LADYBUG

The Coccinellidae are a family of small beetles, commonly known as ladybugs in North America and ladybirds in Britain, Ireland, the Commonwealth and some parts of the southern United States. Entomologists in the United States prefer the names ladybird beetles or lady beetles, as these insects are not true bugs.

Coccinellids are found worldwide, with over 5,000 known species. They are often yellow, orange, or scarlet with small black spots on their wing covers, with black legs, heads and antennae. Color patterns vary greatly, however. Depending on the species, they can have spots, stripes, or no markings at all. Many species are mostly, or entirely, black, dark gray, gray, or brown. Seven-spotted coccinellids are red or orange with three spots on each side and one in the middle; they have a black head with white patches on each side. Most coccinellids have oval, dome-shaped bodies with six short legs.

The four most common types of ladybugs are:

The round-shaped ladybugs, Seven-spotted ladybug, originally from Europe. They are round and have a dome-shape, and are bright red with seven spots of black on the back of their bright red wings.

The oval-shaped ladybug, Convergent ladybug, which is orange with different spot patterns of black. They are common in the pacific coastal states.

The Multicolored Asian ladybeetle, a larger ladybug with five black spots and curved lines in the shape of the letter M. These ladybugs are originally from Asia and are now plentiful in the United States.

The C-Mac ladybug, an oblong pink and black spotted ladybug.

Ladybugs are generally considered useful insects, because many species feed on aphids or scale insects which are pests in gardens, agricultural fields, orchards and similar places. Within the colonies of such plant-eating pests, they will lay hundreds of eggs. When these hatch the larvae will commence feeding immediately. However, some species do have unwelcome effects; among these the most prominent are the subfamily Epilachninae, which are plant eaters. Usually, Epilachninae are only mild agricultural pests, eating the leaves of grain, potatoes, beans, and various other crops. But their numbers can increase explosively in years when their natural enemies, such as parasitoid wasps that attack their eggs, are few. In such situations, they can do major crop damage. They occur in practically all the major crop-producing regions of temperate and tropical countries.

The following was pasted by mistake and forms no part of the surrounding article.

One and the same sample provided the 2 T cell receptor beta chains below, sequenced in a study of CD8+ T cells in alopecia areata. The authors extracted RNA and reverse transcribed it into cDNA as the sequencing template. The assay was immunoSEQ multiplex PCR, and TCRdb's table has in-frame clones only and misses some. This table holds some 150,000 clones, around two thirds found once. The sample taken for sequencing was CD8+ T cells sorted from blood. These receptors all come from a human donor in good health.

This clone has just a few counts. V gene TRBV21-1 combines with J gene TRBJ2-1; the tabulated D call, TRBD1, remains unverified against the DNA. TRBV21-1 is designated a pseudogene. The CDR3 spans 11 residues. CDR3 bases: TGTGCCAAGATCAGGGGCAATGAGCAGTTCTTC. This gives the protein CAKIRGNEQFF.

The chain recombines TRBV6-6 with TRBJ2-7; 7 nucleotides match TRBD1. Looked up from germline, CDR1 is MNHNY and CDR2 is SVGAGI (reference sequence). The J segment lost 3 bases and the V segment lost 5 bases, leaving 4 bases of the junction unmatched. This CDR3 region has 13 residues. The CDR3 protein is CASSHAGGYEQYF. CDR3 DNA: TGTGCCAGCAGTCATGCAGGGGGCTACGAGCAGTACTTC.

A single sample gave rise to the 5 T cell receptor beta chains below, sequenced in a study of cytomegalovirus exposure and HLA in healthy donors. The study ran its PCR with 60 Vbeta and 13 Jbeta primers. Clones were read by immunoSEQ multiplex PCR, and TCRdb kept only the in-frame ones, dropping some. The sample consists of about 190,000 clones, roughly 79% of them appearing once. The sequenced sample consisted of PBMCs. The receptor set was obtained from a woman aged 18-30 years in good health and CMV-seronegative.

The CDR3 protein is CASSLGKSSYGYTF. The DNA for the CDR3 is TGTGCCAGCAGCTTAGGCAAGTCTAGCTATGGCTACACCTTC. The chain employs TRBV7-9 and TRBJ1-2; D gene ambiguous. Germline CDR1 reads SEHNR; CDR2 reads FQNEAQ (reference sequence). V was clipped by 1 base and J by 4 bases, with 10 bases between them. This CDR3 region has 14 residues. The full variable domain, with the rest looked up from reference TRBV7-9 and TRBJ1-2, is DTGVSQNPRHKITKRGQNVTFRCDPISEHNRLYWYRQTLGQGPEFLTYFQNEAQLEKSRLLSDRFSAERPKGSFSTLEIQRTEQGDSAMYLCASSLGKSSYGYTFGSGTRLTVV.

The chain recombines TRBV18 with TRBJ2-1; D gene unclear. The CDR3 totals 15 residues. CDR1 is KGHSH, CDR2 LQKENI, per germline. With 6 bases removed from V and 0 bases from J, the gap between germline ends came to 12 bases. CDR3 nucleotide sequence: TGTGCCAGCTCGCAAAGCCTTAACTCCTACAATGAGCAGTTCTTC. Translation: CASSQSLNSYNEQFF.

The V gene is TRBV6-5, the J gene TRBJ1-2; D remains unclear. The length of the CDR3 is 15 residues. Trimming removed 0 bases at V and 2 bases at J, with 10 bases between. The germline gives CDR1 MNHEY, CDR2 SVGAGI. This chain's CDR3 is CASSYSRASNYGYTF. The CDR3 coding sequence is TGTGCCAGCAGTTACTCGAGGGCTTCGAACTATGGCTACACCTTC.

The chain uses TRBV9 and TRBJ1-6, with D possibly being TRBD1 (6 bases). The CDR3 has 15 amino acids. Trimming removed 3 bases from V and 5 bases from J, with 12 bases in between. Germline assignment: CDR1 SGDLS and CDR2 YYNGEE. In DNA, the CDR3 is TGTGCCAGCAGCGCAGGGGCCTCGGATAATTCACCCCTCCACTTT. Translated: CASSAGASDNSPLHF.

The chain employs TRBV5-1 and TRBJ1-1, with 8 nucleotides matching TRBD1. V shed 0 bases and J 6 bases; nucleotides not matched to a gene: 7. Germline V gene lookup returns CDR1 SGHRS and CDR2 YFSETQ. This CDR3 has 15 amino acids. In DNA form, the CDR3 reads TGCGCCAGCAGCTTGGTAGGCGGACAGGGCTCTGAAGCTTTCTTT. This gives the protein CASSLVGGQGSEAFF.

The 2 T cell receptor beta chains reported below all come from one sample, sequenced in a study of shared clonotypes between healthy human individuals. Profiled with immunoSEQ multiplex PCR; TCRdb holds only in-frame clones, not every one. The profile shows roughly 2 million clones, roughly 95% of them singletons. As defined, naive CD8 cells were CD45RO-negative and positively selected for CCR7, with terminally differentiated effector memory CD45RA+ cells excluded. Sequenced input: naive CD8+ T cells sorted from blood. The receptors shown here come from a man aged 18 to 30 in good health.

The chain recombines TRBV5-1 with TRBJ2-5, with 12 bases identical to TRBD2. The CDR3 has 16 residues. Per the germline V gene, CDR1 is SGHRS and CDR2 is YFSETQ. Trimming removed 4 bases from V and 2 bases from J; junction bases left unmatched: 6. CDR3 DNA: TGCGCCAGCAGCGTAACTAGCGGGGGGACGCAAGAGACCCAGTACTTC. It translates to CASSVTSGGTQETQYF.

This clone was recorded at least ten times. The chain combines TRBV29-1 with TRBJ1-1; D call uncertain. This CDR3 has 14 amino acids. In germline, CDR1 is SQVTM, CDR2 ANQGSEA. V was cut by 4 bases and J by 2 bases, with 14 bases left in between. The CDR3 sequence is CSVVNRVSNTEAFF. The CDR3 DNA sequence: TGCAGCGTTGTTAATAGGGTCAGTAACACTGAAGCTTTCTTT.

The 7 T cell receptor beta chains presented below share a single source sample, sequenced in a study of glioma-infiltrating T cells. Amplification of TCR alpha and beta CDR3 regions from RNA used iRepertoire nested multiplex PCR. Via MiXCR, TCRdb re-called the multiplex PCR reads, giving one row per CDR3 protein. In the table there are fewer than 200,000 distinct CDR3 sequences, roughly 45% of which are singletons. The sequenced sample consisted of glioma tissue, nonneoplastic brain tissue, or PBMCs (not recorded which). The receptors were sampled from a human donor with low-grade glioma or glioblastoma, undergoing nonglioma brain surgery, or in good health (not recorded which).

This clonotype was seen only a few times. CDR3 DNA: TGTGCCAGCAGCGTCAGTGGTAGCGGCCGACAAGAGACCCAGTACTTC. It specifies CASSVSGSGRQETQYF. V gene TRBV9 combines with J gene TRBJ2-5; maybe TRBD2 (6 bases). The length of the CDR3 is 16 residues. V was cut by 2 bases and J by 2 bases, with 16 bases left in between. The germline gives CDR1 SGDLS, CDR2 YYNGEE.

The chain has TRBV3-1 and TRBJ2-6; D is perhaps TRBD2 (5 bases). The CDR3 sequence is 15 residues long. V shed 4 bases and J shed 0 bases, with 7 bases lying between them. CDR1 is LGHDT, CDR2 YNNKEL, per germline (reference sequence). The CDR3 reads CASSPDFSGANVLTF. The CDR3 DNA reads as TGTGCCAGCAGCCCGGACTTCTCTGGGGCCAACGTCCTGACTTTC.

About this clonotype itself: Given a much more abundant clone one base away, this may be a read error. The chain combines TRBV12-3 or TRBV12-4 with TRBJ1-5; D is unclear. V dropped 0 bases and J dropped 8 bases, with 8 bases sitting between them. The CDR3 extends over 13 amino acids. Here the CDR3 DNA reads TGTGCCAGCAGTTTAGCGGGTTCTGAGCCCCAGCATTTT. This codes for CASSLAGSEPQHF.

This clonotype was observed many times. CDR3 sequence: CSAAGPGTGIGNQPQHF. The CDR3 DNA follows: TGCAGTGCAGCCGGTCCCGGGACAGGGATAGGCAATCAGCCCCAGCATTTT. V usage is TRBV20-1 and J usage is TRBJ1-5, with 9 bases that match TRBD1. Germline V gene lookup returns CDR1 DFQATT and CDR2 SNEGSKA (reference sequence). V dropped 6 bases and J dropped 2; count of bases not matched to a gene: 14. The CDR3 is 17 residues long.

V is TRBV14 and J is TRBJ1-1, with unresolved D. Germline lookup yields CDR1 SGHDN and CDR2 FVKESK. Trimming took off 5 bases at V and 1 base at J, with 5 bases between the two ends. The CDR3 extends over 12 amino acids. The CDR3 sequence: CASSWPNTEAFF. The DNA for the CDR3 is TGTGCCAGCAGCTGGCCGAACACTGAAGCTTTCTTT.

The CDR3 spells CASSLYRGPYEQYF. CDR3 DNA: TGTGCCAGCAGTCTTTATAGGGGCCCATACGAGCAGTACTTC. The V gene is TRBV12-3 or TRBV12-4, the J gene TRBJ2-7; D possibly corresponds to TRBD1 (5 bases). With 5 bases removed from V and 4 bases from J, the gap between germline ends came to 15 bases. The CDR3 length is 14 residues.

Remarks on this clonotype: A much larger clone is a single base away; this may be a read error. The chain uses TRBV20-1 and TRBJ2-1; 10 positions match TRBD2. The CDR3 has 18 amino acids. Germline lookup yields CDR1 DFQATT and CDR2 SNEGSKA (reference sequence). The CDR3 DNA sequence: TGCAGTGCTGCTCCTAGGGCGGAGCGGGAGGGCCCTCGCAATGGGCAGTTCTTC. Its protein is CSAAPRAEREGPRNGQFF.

Coccinellids are best known as predators of aphids and scale insects, but the range of prey species that various ladybugs attack is much wider. Some specialize in mites, some attack caterpillars and other beetle larvae. Others feed on various insects or their eggs. Larvae and eggs of ladybirds, either their own or of other species, can also be important food resources when alternative prey are scarce. Certain species of coccinellids are thought to lay extra infertile eggs with the fertile eggs, apparently to provide a backup food source for the larvae when they hatch. The ratio of infertile to fertile eggs increases with scarcity of food at the time of egg laying. Ladybugs are also now known to be far more omnivorous than previously thought. Their diets often include honeydew, pollen, plant sap, nectar, and various fungi. Some species are strictly herbivores.